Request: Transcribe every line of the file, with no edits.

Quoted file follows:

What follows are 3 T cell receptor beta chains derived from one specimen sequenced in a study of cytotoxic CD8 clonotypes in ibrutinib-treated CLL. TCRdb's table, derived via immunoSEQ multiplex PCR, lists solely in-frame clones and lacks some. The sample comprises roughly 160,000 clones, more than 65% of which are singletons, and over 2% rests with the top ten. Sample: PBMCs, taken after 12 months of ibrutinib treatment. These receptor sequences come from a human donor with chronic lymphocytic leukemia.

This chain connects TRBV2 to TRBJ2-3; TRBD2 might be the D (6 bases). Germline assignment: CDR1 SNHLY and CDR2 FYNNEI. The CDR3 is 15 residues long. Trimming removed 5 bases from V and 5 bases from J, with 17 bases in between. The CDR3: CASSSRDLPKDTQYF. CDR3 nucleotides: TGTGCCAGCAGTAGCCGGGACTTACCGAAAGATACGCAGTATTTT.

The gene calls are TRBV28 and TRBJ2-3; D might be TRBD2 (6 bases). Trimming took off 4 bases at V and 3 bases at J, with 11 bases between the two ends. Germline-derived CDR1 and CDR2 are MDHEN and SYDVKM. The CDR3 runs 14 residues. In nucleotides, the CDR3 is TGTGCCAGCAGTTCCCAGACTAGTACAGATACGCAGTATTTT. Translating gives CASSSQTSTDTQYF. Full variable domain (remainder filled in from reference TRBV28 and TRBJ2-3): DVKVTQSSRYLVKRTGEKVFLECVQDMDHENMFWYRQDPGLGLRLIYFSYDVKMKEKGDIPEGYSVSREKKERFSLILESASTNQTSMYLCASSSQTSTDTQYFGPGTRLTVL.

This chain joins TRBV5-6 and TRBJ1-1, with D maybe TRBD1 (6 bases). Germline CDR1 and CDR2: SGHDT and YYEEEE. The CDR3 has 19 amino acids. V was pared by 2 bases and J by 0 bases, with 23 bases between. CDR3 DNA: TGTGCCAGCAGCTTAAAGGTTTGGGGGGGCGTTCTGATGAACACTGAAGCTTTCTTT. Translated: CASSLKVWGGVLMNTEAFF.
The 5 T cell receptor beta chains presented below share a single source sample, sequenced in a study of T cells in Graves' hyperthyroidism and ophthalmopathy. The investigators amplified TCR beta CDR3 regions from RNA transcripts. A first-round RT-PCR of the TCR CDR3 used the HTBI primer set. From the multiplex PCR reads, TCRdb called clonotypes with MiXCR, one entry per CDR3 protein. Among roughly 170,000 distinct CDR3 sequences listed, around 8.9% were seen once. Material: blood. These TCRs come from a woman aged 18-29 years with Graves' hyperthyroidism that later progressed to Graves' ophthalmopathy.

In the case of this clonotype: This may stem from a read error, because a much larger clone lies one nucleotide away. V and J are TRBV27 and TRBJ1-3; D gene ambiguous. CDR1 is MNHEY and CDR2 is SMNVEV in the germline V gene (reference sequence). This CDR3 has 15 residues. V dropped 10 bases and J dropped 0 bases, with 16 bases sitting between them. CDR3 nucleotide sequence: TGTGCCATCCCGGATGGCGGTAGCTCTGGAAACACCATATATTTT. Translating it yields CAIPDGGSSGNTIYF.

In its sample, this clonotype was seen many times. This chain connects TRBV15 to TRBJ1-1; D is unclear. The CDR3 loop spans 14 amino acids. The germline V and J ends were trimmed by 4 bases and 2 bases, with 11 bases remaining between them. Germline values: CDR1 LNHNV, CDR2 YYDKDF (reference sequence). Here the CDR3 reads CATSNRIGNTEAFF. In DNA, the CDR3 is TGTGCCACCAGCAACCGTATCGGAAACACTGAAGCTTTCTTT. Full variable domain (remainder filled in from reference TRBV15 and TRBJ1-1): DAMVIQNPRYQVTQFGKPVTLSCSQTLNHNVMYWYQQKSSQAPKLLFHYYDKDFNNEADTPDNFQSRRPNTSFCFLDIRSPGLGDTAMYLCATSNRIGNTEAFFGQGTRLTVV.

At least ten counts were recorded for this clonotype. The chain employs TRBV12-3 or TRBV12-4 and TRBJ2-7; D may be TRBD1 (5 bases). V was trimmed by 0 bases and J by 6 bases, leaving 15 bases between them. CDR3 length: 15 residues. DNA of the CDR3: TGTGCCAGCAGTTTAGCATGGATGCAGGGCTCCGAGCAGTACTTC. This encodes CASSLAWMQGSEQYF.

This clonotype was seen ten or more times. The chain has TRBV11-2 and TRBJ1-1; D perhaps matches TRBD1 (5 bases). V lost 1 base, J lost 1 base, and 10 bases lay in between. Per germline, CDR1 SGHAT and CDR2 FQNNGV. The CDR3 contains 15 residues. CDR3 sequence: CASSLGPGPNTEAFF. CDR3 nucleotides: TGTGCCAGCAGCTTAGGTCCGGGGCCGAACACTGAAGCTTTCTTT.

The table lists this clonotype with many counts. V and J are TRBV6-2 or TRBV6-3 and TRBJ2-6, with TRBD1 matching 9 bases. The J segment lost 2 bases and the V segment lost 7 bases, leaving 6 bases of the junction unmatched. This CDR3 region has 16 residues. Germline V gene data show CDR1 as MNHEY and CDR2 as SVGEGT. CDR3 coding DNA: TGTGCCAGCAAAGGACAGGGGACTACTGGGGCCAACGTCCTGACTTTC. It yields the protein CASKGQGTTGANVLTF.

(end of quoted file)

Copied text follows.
What follows are 3 T cell receptor beta chains derived from one specimen sequenced in a study of cytotoxic CD8 clonotypes in ibrutinib-treated CLL. TCRdb's table, derived via immunoSEQ multiplex PCR, lists solely in-frame clones and lacks some. The sample comprises roughly 160,000 clones, more than 65% of which are singletons, and over 2% rests with the top ten. Sample: PBMCs, taken after 12 months of ibrutinib treatment. These receptor sequences come from a human donor with chronic lymphocytic leukemia.

This chain connects TRBV2 to TRBJ2-3; TRBD2 might be the D (6 bases). Germline assignment: CDR1 SNHLY and CDR2 FYNNEI. The CDR3 is 15 residues long. Trimming removed 5 bases from V and 5 bases from J, with 17 bases in between. The CDR3: CASSSRDLPKDTQYF. CDR3 nucleotides: TGTGCCAGCAGTAGCCGGGACTTACCGAAAGATACGCAGTATTTT.

The gene calls are TRBV28 and TRBJ2-3; D might be TRBD2 (6 bases). Trimming took off 4 bases at V and 3 bases at J, with 11 bases between the two ends. Germline-derived CDR1 and CDR2 are MDHEN and SYDVKM. The CDR3 runs 14 residues. In nucleotides, the CDR3 is TGTGCCAGCAGTTCCCAGACTAGTACAGATACGCAGTATTTT. Translating gives CASSSQTSTDTQYF. Full variable domain (remainder filled in from reference TRBV28 and TRBJ2-3): DVKVTQSSRYLVKRTGEKVFLECVQDMDHENMFWYRQDPGLGLRLIYFSYDVKMKEKGDIPEGYSVSREKKERFSLILESASTNQTSMYLCASSSQTSTDTQYFGPGTRLTVL.

This chain joins TRBV5-6 and TRBJ1-1, with D maybe TRBD1 (6 bases). Germline CDR1 and CDR2: SGHDT and YYEEEE. The CDR3 has 19 amino acids. V was pared by 2 bases and J by 0 bases, with 23 bases between. CDR3 DNA: TGTGCCAGCAGCTTAAAGGTTTGGGGGGGCGTTCTGATGAACACTGAAGCTTTCTTT. Translated: CASSLKVWGGVLMNTEAFF.
The 5 T cell receptor beta chains presented below share a single source sample, sequenced in a study of T cells in Graves' hyperthyroidism and ophthalmopathy. The investigators amplified TCR beta CDR3 regions from RNA transcripts. A first-round RT-PCR of the TCR CDR3 used the HTBI primer set. From the multiplex PCR reads, TCRdb called clonotypes with MiXCR, one entry per CDR3 protein. Among roughly 170,000 distinct CDR3 sequences listed, around 8.9% were seen once. Material: blood. These TCRs come from a woman aged 18-29 years with Graves' hyperthyroidism that later progressed to Graves' ophthalmopathy.

In the case of this clonotype: This may stem from a read error, because a much larger clone lies one nucleotide away. V and J are TRBV27 and TRBJ1-3; D gene ambiguous. CDR1 is MNHEY and CDR2 is SMNVEV in the germline V gene (reference sequence). This CDR3 has 15 residues. V dropped 10 bases and J dropped 0 bases, with 16 bases sitting between them. CDR3 nucleotide sequence: TGTGCCATCCCGGATGGCGGTAGCTCTGGAAACACCATATATTTT. Translating it yields CAIPDGGSSGNTIYF.

In its sample, this clonotype was seen many times. This chain connects TRBV15 to TRBJ1-1; D is unclear. The CDR3 loop spans 14 amino acids. The germline V and J ends were trimmed by 4 bases and 2 bases, with 11 bases remaining between them. Germline values: CDR1 LNHNV, CDR2 YYDKDF (reference sequence). Here the CDR3 reads CATSNRIGNTEAFF. In DNA, the CDR3 is TGTGCCACCAGCAACCGTATCGGAAACACTGAAGCTTTCTTT. Full variable domain (remainder filled in from reference TRBV15 and TRBJ1-1): DAMVIQNPRYQVTQFGKPVTLSCSQTLNHNVMYWYQQKSSQAPKLLFHYYDKDFNNEADTPDNFQSRRPNTSFCFLDIRSPGLGDTAMYLCATSNRIGNTEAFFGQGTRLTVV.

At least ten counts were recorded for this clonotype. The chain employs TRBV12-3 or TRBV12-4 and TRBJ2-7; D may be TRBD1 (5 bases). V was trimmed by 0 bases and J by 6 bases, leaving 15 bases between them. CDR3 length: 15 residues. DNA of the CDR3: TGTGCCAGCAGTTTAGCATGGATGCAGGGCTCCGAGCAGTACTTC. This encodes CASSLAWMQGSEQYF.

This clonotype was seen ten or more times. The chain has TRBV11-2 and TRBJ1-1; D perhaps matches TRBD1 (5 bases). V lost 1 base, J lost 1 base, and 10 bases lay in between. Per germline, CDR1 SGHAT and CDR2 FQNNGV. The CDR3 contains 15 residues. CDR3 sequence: CASSLGPGPNTEAFF. CDR3 nucleotides: TGTGCCAGCAGCTTAGGTCCGGGGCCGAACACTGAAGCTTTCTTT.

The table lists this clonotype with many counts. V and J are TRBV6-2 or TRBV6-3 and TRBJ2-6, with TRBD1 matching 9 bases. The J segment lost 2 bases and the V segment lost 7 bases, leaving 6 bases of the junction unmatched. This CDR3 region has 16 residues. Germline V gene data show CDR1 as MNHEY and CDR2 as SVGEGT. CDR3 coding DNA: TGTGCCAGCAAAGGACAGGGGACTACTGGGGCCAACGTCCTGACTTTC. It yields the protein CASKGQGTTGANVLTF.